Public participation

[caption id="attachment_39406" align="alignright" width="300"] CLICK TO ENLARGE Fig 3: Respondents engagement on matters regarding climate and energy both nationally and locally (n=413)[/caption] To date, public participation in energy policy discourse has not progressed beyond aspirational. The data reveals very little appetite from participants to engage in energy matters apart from receiving information. Figure 3 summarises the percentage of respondents that indicate a positive interest, by responding that they would be “very interested” or “extremely interested” in attending forums, sharing views or receiving information. Findings indicate that just under half of respondents are interested in receiving information on climate and energy matters. It emerged that only one in five respondents would be interested in attending energy forums, and even less are willing to share their views publicly. The Citizens Assembly is the first step taken by government to engage the public in policy development. Advocates of participatory democracy may suggest this is an important mechanism to empower society and should ultimately lead to improved policy design. One of Ireland's foremost thought-leaders on community energy and engagement maintains: “The objective of participatory democracy is not to convince those that do not want to participate to get involved, but, to demonstrate that citizens are being represented. Thereby, providing a greater sense of trust and transparency in the system. “If people observe other members of their community engaging on energy matters and coming up with solutions to Ireland’s energy challenges, they are more likely to be accepting of the outcome.” Conversely, a survey respondent argues that participatory processes are “driving down the level of decision making to those least qualified to make the best decisions”. These contradictory findings demonstrate that the notion of public participation and most effective strategy for engaging the citizen in the debate on energy and climate is unlikely to be unanimous.

The energy citizen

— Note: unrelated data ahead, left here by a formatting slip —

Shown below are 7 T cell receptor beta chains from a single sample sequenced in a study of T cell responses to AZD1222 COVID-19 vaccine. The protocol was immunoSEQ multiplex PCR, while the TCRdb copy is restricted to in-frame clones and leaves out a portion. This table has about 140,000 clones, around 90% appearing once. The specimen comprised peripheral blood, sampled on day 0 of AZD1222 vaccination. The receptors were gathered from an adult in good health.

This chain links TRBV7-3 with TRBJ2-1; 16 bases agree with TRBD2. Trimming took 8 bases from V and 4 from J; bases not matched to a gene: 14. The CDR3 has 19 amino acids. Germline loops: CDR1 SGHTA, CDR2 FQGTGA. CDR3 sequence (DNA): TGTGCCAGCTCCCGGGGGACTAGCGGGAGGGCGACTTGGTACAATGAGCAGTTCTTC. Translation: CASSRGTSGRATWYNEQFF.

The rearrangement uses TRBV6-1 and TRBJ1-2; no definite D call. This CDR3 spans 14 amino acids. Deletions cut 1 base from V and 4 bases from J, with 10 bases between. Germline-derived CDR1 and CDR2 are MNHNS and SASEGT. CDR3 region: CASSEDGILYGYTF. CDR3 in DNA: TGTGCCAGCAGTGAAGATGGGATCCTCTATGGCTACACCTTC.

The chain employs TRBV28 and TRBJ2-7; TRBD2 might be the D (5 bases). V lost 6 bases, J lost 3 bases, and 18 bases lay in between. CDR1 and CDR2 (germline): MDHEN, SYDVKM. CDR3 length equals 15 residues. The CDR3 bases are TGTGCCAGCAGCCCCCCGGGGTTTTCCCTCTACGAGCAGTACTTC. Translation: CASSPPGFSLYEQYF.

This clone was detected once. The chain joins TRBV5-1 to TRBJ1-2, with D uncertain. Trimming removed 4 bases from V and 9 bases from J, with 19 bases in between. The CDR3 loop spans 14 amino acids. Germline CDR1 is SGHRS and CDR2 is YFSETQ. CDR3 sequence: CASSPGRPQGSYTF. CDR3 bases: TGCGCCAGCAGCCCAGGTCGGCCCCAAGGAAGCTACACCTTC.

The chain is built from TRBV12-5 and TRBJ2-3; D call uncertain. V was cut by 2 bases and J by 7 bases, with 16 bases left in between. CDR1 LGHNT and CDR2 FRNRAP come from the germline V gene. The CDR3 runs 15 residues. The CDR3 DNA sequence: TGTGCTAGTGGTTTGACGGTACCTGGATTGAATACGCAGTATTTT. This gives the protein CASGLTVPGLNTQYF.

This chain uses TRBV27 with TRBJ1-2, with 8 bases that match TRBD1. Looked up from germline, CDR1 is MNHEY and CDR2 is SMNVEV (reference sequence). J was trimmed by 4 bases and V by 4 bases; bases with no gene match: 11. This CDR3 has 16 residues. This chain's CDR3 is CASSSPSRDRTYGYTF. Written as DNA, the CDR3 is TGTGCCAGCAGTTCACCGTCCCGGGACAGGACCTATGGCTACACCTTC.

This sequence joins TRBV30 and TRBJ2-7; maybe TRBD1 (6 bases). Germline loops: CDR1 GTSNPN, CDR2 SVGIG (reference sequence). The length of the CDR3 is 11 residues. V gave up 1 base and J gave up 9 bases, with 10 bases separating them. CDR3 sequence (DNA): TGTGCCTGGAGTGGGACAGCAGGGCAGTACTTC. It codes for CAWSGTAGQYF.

The Government White Paper asserts that "every citizen has a role to play in energy transition” and attempts to encourage a citizen-centric approach. Neologisms such as the ‘energy citizen’ have been introduced into policy discourse, but its significance is unclear. It is implicit of a citizen that is engaged in energy and makes sustainable energy choices, but this study seeks to better understand people’s perception. An open-ended survey question gave participants the opportunity to put forward thoughts on what the ‘energy citizen’ represents from their perspective. Sentiment was generally positive and the following call-outs provide a sample of remarks, both positive and negative: [caption id="attachment_39407" align="aligncenter" width="300"]energy-citizen-climate-change (CLICK TO ENLARGE)[/caption] Over 70% of survey respondents react positively to the concept of the ‘energy citizen’ in the context of energy policy discourse. From a policy perspective, the broadly positive sentiment towards the ‘energy citizen’ is promising. The challenge now is for government to make it relevant for the public to allow them embrace the concept of the 'energy citizen'. [caption id="attachment_39408" align="alignright" width="300"] Terms associated with the phrase 'energy citizen'[/caption] Content analysis reveals the words most commonly associated with the energy citizen neologism include green (n=37), sustainable (n=15), aware (n=38), conscious (n=37) and responsible (n=38). The qualitative aspect of this study provided an opportunity to explore the concept of the ‘energy citizen’ in-depth, with a view to bringing a significance to the concept in a practical sense. It is notable that most interviewees provided little insight on the ‘energy citizen’, signalling a lack of recognition for the term. One industry leading expert provided this definition: “An energy citizen is someone who lives in a house that is decreasing its energy use and its carbon emissions. They drive an electric car or are thinking about it; they invest in community renewables if they can and have PV panels on their roof, or are thinking about them. Their energy-related investments go to the ones that matter, the ones that are low carbon.” Encouragingly, almost 90% of participants agree that “as citizens, we must do more to combat climate change”. Unfortunately, this is not reflected in individual behaviours. Sourcing ‘green’ energy is not a priority for participants when choosing an electricity supplier and fewer than 20% of respondents have renewable energy sources in the home.